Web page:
Monday, May 03, 2010

I'm Moving to Wordpress

Find me at or

After ten import tries, it's all there: all 700+ posts and 3800+ comments from this blog. At least, I think it's all there.

I like the fact that Wordpress has a built-in format for mobile, and Blogger doesn't. In the end, that was the deciding factor.

Unless something goes excruciatingly wrong, I won't be posting here at Blogger anymore. Still, I have no plans to erase this blog; it will still be here.

Change your links, and meet me there!

Sunday, May 02, 2010


"When I was a child, I talked like a child, I thought like a child, I reasoned like a child. When I became a man, I put childish ways behind me." ~ Paul, 1 Corinthians 13:11

For the most part, I was a good kid. I behaved.

Noting that, one of my grade school teachers let herself be overhead telling my parents that she thought I had an "old soul." I still don't know what that means, but I liked the sound of it.

In junior and high school, I didn't have an urge to rebel or act out or express my teenage angst, and as a result there were not very many rules in my house. Call when you're going to be later than you thought; let us know when you're out with the car; that sort of thing. There really wasn't much need for rules.

Then I went to college. There really wasn't much need for rules there as far as I was concerned, but there were plenty of them anyway. Rules pretty much regulated everything about a student's life except how many times per minute one should breathe.

(During banquet season - we had banquets instead of dances; it was a very conservative Christian college - the dean of women had a letter read to all of the girls in the dorms beforehand, detailing how wide the straps of gowns {straps were required} had to be {1-1/2"}, and so forth. She closed it by saying, "Women who fail to abide by these instructions will be asked to change in front of their dates.")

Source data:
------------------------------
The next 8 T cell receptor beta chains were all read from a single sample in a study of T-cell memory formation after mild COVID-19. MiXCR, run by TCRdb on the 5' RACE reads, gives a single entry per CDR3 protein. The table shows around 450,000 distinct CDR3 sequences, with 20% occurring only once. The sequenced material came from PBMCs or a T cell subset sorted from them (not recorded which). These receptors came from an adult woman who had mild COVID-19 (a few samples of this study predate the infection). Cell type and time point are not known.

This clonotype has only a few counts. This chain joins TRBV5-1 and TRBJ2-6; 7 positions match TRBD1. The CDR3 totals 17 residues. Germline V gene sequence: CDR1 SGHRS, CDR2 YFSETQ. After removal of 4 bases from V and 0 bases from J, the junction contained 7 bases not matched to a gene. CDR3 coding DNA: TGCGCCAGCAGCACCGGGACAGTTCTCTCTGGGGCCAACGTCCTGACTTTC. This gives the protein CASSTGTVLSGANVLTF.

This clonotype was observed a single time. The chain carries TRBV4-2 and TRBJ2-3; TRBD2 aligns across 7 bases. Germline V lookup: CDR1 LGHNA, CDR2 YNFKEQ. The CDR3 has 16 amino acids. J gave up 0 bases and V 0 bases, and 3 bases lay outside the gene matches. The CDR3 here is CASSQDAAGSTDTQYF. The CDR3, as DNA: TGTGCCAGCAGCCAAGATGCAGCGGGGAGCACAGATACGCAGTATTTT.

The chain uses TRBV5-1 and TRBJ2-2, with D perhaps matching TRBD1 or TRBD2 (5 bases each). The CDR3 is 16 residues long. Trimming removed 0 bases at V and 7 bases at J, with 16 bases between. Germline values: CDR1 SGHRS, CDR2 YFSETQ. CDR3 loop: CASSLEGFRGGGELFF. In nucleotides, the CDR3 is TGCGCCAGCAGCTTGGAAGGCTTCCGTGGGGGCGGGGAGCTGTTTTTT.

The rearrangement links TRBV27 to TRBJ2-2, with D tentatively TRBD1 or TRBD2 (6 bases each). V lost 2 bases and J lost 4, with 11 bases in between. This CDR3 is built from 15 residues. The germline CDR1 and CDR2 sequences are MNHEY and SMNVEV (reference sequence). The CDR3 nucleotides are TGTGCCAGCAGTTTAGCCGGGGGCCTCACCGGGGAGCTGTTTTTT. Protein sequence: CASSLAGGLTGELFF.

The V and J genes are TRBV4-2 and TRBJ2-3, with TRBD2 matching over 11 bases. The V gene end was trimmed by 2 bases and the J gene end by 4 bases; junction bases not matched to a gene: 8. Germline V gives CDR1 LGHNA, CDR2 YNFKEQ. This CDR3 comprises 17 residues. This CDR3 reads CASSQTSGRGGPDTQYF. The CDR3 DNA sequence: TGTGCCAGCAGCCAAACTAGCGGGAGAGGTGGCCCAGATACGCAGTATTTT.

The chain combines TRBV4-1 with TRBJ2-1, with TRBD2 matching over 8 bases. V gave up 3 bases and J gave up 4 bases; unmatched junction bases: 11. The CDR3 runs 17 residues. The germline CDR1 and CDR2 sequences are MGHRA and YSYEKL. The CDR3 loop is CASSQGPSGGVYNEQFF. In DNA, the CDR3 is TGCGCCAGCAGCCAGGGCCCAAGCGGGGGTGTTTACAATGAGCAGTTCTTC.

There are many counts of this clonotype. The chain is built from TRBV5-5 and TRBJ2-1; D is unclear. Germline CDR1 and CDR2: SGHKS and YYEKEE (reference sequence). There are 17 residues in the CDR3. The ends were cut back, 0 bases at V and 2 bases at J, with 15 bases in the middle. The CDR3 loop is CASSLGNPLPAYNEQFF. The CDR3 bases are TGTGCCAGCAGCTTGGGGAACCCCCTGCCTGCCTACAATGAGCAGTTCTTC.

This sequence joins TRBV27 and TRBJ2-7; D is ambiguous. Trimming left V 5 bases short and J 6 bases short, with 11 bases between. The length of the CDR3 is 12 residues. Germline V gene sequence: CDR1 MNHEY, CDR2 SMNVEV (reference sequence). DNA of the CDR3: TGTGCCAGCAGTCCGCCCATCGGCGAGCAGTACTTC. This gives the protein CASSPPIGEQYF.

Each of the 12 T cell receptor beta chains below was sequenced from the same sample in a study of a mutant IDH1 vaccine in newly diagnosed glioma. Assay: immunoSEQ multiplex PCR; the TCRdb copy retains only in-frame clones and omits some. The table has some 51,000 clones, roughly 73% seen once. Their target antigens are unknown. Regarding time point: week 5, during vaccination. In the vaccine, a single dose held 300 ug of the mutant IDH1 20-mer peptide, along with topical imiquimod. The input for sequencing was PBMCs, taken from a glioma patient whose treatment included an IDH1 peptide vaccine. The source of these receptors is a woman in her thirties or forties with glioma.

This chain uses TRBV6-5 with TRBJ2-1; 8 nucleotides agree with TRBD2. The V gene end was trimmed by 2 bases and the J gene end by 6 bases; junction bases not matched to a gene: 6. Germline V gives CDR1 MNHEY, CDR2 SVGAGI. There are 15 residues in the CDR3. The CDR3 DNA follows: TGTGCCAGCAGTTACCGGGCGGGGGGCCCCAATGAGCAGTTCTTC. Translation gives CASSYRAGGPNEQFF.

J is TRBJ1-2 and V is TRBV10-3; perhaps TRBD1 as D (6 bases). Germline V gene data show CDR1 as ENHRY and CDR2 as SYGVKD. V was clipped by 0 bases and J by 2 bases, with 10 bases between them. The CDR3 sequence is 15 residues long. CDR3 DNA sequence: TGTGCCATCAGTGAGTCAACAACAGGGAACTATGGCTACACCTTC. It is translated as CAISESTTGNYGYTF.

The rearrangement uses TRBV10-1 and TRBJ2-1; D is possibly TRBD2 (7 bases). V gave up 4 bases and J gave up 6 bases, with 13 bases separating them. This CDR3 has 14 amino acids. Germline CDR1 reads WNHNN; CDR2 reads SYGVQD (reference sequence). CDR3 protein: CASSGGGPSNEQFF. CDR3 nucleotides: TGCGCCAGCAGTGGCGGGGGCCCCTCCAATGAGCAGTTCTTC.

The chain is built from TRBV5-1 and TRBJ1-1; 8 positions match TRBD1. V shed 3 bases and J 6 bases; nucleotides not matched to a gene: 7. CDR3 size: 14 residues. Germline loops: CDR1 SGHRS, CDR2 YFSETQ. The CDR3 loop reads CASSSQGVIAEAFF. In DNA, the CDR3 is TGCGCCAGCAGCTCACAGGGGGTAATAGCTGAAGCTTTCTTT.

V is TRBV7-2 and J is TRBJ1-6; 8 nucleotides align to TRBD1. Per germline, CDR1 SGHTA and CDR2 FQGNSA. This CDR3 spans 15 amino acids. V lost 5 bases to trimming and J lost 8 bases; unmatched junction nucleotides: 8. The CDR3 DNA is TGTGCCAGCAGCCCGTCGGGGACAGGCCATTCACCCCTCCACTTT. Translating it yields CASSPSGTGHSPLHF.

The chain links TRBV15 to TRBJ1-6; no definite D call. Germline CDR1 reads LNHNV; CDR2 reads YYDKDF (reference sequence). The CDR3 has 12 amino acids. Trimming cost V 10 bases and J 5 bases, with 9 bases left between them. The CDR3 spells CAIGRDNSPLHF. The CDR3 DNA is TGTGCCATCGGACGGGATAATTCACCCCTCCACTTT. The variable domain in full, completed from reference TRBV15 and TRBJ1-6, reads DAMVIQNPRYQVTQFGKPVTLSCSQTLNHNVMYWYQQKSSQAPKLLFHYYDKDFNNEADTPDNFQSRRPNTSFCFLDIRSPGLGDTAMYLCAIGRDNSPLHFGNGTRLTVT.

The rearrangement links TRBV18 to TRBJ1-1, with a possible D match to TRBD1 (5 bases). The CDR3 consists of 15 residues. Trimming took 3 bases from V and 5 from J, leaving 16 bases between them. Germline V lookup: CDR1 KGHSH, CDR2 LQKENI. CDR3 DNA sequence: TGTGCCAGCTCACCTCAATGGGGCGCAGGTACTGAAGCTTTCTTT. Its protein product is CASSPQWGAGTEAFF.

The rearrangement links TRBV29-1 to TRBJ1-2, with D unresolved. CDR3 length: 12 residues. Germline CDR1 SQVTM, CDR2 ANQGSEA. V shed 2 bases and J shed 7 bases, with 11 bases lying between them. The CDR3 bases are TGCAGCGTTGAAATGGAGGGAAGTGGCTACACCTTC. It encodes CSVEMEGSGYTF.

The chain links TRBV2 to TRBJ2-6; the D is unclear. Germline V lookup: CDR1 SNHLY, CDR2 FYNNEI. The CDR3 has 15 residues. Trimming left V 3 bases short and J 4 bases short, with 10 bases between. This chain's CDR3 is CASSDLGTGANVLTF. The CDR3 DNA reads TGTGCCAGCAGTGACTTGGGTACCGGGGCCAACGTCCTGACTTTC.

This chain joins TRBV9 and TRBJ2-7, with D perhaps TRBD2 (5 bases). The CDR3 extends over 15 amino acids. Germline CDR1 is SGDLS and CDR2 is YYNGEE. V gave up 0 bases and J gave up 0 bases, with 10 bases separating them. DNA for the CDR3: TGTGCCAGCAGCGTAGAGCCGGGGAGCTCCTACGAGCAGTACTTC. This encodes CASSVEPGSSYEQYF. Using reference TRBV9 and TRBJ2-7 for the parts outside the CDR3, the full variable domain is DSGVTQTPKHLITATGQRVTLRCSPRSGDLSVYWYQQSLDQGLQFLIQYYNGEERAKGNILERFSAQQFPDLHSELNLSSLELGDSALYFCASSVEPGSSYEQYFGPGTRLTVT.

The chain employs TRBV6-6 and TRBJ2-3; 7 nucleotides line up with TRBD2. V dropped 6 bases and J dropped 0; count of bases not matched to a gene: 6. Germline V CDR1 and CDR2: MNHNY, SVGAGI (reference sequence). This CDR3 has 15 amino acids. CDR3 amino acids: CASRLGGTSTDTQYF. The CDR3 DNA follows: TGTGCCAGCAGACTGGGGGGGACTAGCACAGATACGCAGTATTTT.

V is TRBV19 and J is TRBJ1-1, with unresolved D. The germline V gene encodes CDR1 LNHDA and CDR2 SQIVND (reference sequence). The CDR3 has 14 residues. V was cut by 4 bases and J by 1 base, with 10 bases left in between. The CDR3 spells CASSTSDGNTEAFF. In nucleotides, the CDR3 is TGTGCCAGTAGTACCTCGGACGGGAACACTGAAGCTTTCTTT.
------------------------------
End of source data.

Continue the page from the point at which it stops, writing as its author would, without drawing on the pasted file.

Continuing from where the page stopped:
I was not a flagrant violator of rules at college, but because there were so many - and such a large number without any apparent value in preventing perfidy - I was unaccustomed to the onslaught of temptation to commit an infraction from time to time. I discovered that working technicals for drama productions gave a person some leeway on having to sign in to one's dorm at 10:00pm, and actually made it possible to leave campus and have some two-or-three-day-old coffee (the best kind) at the truck stop near the highway during the wee hours of the morning.

That was about as wicked as I got. Sorry if that disappoints. But I still felt a little guilty.

I quickly became acquainted with the Romans 7 frustration felt by Paul about law.

And since then I've come to terms with the conflict of law versus grace in scripture on the theory that some folks just need rules. Some of them just like rules. They're comfortable with rules. Rules let them know where the boundaries are. Some folks need rules to help them control themselves. Some folks need rules to help them control others. For them, rules rule.

So, of course, when they read scripture, they see what they like ... and they see rules.

But then Jesus comes along, followed soon after by Paul and others, and everything gets messed up. The rules don't sound like rules anymore. There are very few "thou-shalts" and "thou-shalt-nots." Instead, there are beatitudes ... words of comfort for people who are struggling with living a life pleasing to God; people who basically don't need any more rules; people who have been marginalized and terrorized by the rules built upon the rules built upon the commandments God intended as instructions to help people live peaceably with each other and to express His love and holiness.

People who are being ruled to death: by Rome, by their own collaborating local government, by their own religious leaders.